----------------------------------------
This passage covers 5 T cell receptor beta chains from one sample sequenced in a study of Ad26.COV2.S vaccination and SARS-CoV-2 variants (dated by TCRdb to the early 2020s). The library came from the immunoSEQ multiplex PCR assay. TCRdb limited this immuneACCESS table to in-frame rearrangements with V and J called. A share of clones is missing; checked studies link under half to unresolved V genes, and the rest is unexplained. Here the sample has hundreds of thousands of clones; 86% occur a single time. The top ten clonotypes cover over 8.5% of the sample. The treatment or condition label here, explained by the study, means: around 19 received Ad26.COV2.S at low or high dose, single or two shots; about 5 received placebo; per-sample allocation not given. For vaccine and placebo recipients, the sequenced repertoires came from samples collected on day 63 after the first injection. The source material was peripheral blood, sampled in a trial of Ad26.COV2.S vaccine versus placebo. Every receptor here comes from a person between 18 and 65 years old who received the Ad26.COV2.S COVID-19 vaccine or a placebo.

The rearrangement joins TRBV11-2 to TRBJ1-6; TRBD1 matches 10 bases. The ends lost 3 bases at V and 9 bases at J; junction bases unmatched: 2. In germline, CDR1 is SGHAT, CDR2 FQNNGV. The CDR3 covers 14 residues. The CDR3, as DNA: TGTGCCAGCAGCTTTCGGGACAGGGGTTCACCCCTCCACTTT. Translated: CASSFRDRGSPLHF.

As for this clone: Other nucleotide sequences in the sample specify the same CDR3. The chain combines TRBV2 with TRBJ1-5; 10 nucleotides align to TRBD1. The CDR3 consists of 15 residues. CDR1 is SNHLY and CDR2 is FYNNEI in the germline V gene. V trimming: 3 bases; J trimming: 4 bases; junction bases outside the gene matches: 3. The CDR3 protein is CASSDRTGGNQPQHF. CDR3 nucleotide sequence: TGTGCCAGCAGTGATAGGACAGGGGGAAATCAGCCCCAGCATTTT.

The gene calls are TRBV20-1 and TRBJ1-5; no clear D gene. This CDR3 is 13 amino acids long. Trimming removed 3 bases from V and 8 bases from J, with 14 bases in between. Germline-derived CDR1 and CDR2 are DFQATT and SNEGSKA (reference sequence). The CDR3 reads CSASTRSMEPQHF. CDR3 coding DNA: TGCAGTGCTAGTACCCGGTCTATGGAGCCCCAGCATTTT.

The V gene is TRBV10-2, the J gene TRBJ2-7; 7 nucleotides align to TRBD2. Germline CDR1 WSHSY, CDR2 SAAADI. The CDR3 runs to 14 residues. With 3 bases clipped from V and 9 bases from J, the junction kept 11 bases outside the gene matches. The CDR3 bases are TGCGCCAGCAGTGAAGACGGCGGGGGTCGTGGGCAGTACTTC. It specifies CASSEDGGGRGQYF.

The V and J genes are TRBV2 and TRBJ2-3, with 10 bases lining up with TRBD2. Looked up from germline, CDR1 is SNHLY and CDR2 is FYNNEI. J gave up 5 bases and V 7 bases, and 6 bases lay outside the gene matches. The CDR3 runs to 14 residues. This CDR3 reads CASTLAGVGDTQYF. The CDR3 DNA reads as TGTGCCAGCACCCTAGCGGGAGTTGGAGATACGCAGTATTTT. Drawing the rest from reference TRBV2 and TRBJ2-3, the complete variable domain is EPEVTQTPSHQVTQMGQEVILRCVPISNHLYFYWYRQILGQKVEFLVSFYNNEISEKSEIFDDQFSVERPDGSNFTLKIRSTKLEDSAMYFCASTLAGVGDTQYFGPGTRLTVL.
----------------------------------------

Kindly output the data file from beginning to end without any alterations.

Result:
This passage covers 5 T cell receptor beta chains from one sample sequenced in a study of Ad26.COV2.S vaccination and SARS-CoV-2 variants (dated by TCRdb to the early 2020s). The library came from the immunoSEQ multiplex PCR assay. TCRdb limited this immuneACCESS table to in-frame rearrangements with V and J called. A share of clones is missing; checked studies link under half to unresolved V genes, and the rest is unexplained. Here the sample has hundreds of thousands of clones; 86% occur a single time. The top ten clonotypes cover over 8.5% of the sample. The treatment or condition label here, explained by the study, means: around 19 received Ad26.COV2.S at low or high dose, single or two shots; about 5 received placebo; per-sample allocation not given. For vaccine and placebo recipients, the sequenced repertoires came from samples collected on day 63 after the first injection. The source material was peripheral blood, sampled in a trial of Ad26.COV2.S vaccine versus placebo. Every receptor here comes from a person between 18 and 65 years old who received the Ad26.COV2.S COVID-19 vaccine or a placebo.

The rearrangement joins TRBV11-2 to TRBJ1-6; TRBD1 matches 10 bases. The ends lost 3 bases at V and 9 bases at J; junction bases unmatched: 2. In germline, CDR1 is SGHAT, CDR2 FQNNGV. The CDR3 covers 14 residues. The CDR3, as DNA: TGTGCCAGCAGCTTTCGGGACAGGGGTTCACCCCTCCACTTT. Translated: CASSFRDRGSPLHF.

As for this clone: Other nucleotide sequences in the sample specify the same CDR3. The chain combines TRBV2 with TRBJ1-5; 10 nucleotides align to TRBD1. The CDR3 consists of 15 residues. CDR1 is SNHLY and CDR2 is FYNNEI in the germline V gene. V trimming: 3 bases; J trimming: 4 bases; junction bases outside the gene matches: 3. The CDR3 protein is CASSDRTGGNQPQHF. CDR3 nucleotide sequence: TGTGCCAGCAGTGATAGGACAGGGGGAAATCAGCCCCAGCATTTT.

The gene calls are TRBV20-1 and TRBJ1-5; no clear D gene. This CDR3 is 13 amino acids long. Trimming removed 3 bases from V and 8 bases from J, with 14 bases in between. Germline-derived CDR1 and CDR2 are DFQATT and SNEGSKA (reference sequence). The CDR3 reads CSASTRSMEPQHF. CDR3 coding DNA: TGCAGTGCTAGTACCCGGTCTATGGAGCCCCAGCATTTT.

The V gene is TRBV10-2, the J gene TRBJ2-7; 7 nucleotides align to TRBD2. Germline CDR1 WSHSY, CDR2 SAAADI. The CDR3 runs to 14 residues. With 3 bases clipped from V and 9 bases from J, the junction kept 11 bases outside the gene matches. The CDR3 bases are TGCGCCAGCAGTGAAGACGGCGGGGGTCGTGGGCAGTACTTC. It specifies CASSEDGGGRGQYF.

The V and J genes are TRBV2 and TRBJ2-3, with 10 bases lining up with TRBD2. Looked up from germline, CDR1 is SNHLY and CDR2 is FYNNEI. J gave up 5 bases and V 7 bases, and 6 bases lay outside the gene matches. The CDR3 runs to 14 residues. This CDR3 reads CASTLAGVGDTQYF. The CDR3 DNA reads as TGTGCCAGCACCCTAGCGGGAGTTGGAGATACGCAGTATTTT. Drawing the rest from reference TRBV2 and TRBJ2-3, the complete variable domain is EPEVTQTPSHQVTQMGQEVILRCVPISNHLYFYWYRQILGQKVEFLVSFYNNEISEKSEIFDDQFSVERPDGSNFTLKIRSTKLEDSAMYFCASTLAGVGDTQYFGPGTRLTVL.